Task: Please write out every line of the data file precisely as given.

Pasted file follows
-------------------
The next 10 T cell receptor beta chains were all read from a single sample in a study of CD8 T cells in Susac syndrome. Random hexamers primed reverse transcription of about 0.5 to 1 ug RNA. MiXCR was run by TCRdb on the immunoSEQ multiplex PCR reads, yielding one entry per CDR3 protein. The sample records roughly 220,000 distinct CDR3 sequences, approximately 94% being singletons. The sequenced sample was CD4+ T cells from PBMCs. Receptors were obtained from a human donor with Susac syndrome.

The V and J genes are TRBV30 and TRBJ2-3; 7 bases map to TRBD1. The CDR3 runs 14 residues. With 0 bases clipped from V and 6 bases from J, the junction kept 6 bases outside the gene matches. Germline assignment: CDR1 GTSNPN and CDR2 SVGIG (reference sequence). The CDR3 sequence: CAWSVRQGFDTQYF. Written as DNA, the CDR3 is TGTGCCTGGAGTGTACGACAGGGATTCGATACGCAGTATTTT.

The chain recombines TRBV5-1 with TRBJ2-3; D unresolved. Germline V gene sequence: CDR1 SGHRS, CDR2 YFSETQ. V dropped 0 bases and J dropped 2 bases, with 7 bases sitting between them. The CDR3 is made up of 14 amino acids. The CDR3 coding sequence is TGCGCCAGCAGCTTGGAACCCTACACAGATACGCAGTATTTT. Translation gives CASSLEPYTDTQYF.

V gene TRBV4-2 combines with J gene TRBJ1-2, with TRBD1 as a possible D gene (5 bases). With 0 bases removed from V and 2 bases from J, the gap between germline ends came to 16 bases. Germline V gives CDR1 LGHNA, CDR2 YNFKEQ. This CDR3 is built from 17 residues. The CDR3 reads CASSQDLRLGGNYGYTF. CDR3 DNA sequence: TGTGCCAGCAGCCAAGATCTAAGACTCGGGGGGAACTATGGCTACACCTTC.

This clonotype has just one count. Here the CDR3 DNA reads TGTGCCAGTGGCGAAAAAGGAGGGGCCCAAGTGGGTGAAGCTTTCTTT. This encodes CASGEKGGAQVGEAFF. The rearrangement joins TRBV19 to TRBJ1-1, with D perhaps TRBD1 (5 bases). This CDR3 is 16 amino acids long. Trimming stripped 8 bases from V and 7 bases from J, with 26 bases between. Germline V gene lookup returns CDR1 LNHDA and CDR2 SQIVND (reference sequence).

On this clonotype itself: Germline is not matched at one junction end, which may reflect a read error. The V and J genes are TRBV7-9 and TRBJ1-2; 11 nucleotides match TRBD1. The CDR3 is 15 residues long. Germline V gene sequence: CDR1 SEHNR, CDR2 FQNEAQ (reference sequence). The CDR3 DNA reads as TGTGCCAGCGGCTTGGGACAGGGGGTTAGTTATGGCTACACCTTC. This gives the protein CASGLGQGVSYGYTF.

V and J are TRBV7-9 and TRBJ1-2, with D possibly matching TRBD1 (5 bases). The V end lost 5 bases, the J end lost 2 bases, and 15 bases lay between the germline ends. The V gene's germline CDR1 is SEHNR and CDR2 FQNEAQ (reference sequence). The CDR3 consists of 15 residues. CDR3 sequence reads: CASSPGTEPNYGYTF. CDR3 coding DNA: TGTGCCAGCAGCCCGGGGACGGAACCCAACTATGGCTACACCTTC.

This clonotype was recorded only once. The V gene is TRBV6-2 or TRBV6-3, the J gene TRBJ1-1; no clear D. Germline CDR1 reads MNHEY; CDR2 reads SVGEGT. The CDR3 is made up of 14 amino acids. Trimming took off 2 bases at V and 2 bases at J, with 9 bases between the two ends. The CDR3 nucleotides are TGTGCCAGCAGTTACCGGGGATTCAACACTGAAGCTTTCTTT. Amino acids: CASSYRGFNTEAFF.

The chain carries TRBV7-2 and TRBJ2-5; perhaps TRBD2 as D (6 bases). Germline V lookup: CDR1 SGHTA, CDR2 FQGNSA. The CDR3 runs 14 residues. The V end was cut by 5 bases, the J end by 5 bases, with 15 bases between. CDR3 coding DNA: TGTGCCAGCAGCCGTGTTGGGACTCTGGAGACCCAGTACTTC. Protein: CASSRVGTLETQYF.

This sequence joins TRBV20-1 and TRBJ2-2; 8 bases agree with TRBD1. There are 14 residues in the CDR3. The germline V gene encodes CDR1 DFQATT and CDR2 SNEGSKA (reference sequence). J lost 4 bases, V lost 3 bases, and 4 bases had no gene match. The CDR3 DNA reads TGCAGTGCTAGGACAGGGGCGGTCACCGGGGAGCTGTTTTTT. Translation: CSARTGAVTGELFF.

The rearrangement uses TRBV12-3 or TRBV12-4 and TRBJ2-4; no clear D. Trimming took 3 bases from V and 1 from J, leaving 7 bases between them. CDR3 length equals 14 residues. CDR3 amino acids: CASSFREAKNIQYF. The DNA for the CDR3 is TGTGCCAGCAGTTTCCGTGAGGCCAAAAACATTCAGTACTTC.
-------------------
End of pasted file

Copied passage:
The next 10 T cell receptor beta chains were all read from a single sample in a study of CD8 T cells in Susac syndrome. Random hexamers primed reverse transcription of about 0.5 to 1 ug RNA. MiXCR was run by TCRdb on the immunoSEQ multiplex PCR reads, yielding one entry per CDR3 protein. The sample records roughly 220,000 distinct CDR3 sequences, approximately 94% being singletons. The sequenced sample was CD4+ T cells from PBMCs. Receptors were obtained from a human donor with Susac syndrome.

The V and J genes are TRBV30 and TRBJ2-3; 7 bases map to TRBD1. The CDR3 runs 14 residues. With 0 bases clipped from V and 6 bases from J, the junction kept 6 bases outside the gene matches. Germline assignment: CDR1 GTSNPN and CDR2 SVGIG (reference sequence). The CDR3 sequence: CAWSVRQGFDTQYF. Written as DNA, the CDR3 is TGTGCCTGGAGTGTACGACAGGGATTCGATACGCAGTATTTT.

The chain recombines TRBV5-1 with TRBJ2-3; D unresolved. Germline V gene sequence: CDR1 SGHRS, CDR2 YFSETQ. V dropped 0 bases and J dropped 2 bases, with 7 bases sitting between them. The CDR3 is made up of 14 amino acids. The CDR3 coding sequence is TGCGCCAGCAGCTTGGAACCCTACACAGATACGCAGTATTTT. Translation gives CASSLEPYTDTQYF.

V gene TRBV4-2 combines with J gene TRBJ1-2, with TRBD1 as a possible D gene (5 bases). With 0 bases removed from V and 2 bases from J, the gap between germline ends came to 16 bases. Germline V gives CDR1 LGHNA, CDR2 YNFKEQ. This CDR3 is built from 17 residues. The CDR3 reads CASSQDLRLGGNYGYTF. CDR3 DNA sequence: TGTGCCAGCAGCCAAGATCTAAGACTCGGGGGGAACTATGGCTACACCTTC.

This clonotype has just one count. Here the CDR3 DNA reads TGTGCCAGTGGCGAAAAAGGAGGGGCCCAAGTGGGTGAAGCTTTCTTT. This encodes CASGEKGGAQVGEAFF. The rearrangement joins TRBV19 to TRBJ1-1, with D perhaps TRBD1 (5 bases). This CDR3 is 16 amino acids long. Trimming stripped 8 bases from V and 7 bases from J, with 26 bases between. Germline V gene lookup returns CDR1 LNHDA and CDR2 SQIVND (reference sequence).

On this clonotype itself: Germline is not matched at one junction end, which may reflect a read error. The V and J genes are TRBV7-9 and TRBJ1-2; 11 nucleotides match TRBD1. The CDR3 is 15 residues long. Germline V gene sequence: CDR1 SEHNR, CDR2 FQNEAQ (reference sequence). The CDR3 DNA reads as TGTGCCAGCGGCTTGGGACAGGGGGTTAGTTATGGCTACACCTTC. This gives the protein CASGLGQGVSYGYTF.

V and J are TRBV7-9 and TRBJ1-2, with D possibly matching TRBD1 (5 bases). The V end lost 5 bases, the J end lost 2 bases, and 15 bases lay between the germline ends. The V gene's germline CDR1 is SEHNR and CDR2 FQNEAQ (reference sequence). The CDR3 consists of 15 residues. CDR3 sequence reads: CASSPGTEPNYGYTF. CDR3 coding DNA: TGTGCCAGCAGCCCGGGGACGGAACCCAACTATGGCTACACCTTC.

This clonotype was recorded only once. The V gene is TRBV6-2 or TRBV6-3, the J gene TRBJ1-1; no clear D. Germline CDR1 reads MNHEY; CDR2 reads SVGEGT. The CDR3 is made up of 14 amino acids. Trimming took off 2 bases at V and 2 bases at J, with 9 bases between the two ends. The CDR3 nucleotides are TGTGCCAGCAGTTACCGGGGATTCAACACTGAAGCTTTCTTT. Amino acids: CASSYRGFNTEAFF.

The chain carries TRBV7-2 and TRBJ2-5; perhaps TRBD2 as D (6 bases). Germline V lookup: CDR1 SGHTA, CDR2 FQGNSA. The CDR3 runs 14 residues. The V end was cut by 5 bases, the J end by 5 bases, with 15 bases between. CDR3 coding DNA: TGTGCCAGCAGCCGTGTTGGGACTCTGGAGACCCAGTACTTC. Protein: CASSRVGTLETQYF.

This sequence joins TRBV20-1 and TRBJ2-2; 8 bases agree with TRBD1. There are 14 residues in the CDR3. The germline V gene encodes CDR1 DFQATT and CDR2 SNEGSKA (reference sequence). J lost 4 bases, V lost 3 bases, and 4 bases had no gene match. The CDR3 DNA reads TGCAGTGCTAGGACAGGGGCGGTCACCGGGGAGCTGTTTTTT. Translation: CSARTGAVTGELFF.

The rearrangement uses TRBV12-3 or TRBV12-4 and TRBJ2-4; no clear D. Trimming took 3 bases from V and 1 from J, leaving 7 bases between them. CDR3 length equals 14 residues. CDR3 amino acids: CASSFREAKNIQYF. The DNA for the CDR3 is TGTGCCAGCAGTTTCCGTGAGGCCAAAAACATTCAGTACTTC.